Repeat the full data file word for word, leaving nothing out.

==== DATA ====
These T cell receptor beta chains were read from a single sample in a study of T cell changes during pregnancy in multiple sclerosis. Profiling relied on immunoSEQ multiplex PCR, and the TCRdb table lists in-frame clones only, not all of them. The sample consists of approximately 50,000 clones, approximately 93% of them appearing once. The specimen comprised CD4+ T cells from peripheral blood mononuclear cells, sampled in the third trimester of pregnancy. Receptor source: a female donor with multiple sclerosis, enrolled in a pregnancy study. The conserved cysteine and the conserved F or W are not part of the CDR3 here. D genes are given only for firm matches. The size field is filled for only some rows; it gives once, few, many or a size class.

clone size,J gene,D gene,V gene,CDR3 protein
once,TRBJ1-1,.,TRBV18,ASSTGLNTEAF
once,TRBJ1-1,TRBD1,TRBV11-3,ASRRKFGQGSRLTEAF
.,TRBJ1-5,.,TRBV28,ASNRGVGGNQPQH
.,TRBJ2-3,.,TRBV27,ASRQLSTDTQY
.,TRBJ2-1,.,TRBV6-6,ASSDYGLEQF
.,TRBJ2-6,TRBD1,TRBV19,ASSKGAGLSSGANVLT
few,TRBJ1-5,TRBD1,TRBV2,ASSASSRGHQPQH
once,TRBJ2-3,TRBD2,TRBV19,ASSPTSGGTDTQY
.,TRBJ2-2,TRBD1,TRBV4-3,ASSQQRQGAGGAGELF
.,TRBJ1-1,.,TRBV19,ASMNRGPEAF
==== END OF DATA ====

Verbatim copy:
These T cell receptor beta chains were read from a single sample in a study of T cell changes during pregnancy in multiple sclerosis. Profiling relied on immunoSEQ multiplex PCR, and the TCRdb table lists in-frame clones only, not all of them. The sample consists of approximately 50,000 clones, approximately 93% of them appearing once. The specimen comprised CD4+ T cells from peripheral blood mononuclear cells, sampled in the third trimester of pregnancy. Receptor source: a female donor with multiple sclerosis, enrolled in a pregnancy study. The conserved cysteine and the conserved F or W are not part of the CDR3 here. D genes are given only for firm matches. The size field is filled for only some rows; it gives once, few, many or a size class.

clone size,J gene,D gene,V gene,CDR3 protein
once,TRBJ1-1,.,TRBV18,ASSTGLNTEAF
once,TRBJ1-1,TRBD1,TRBV11-3,ASRRKFGQGSRLTEAF
.,TRBJ1-5,.,TRBV28,ASNRGVGGNQPQH
.,TRBJ2-3,.,TRBV27,ASRQLSTDTQY
.,TRBJ2-1,.,TRBV6-6,ASSDYGLEQF
.,TRBJ2-6,TRBD1,TRBV19,ASSKGAGLSSGANVLT
few,TRBJ1-5,TRBD1,TRBV2,ASSASSRGHQPQH
once,TRBJ2-3,TRBD2,TRBV19,ASSPTSGGTDTQY
.,TRBJ2-2,TRBD1,TRBV4-3,ASSQQRQGAGGAGELF
.,TRBJ1-1,.,TRBV19,ASMNRGPEAF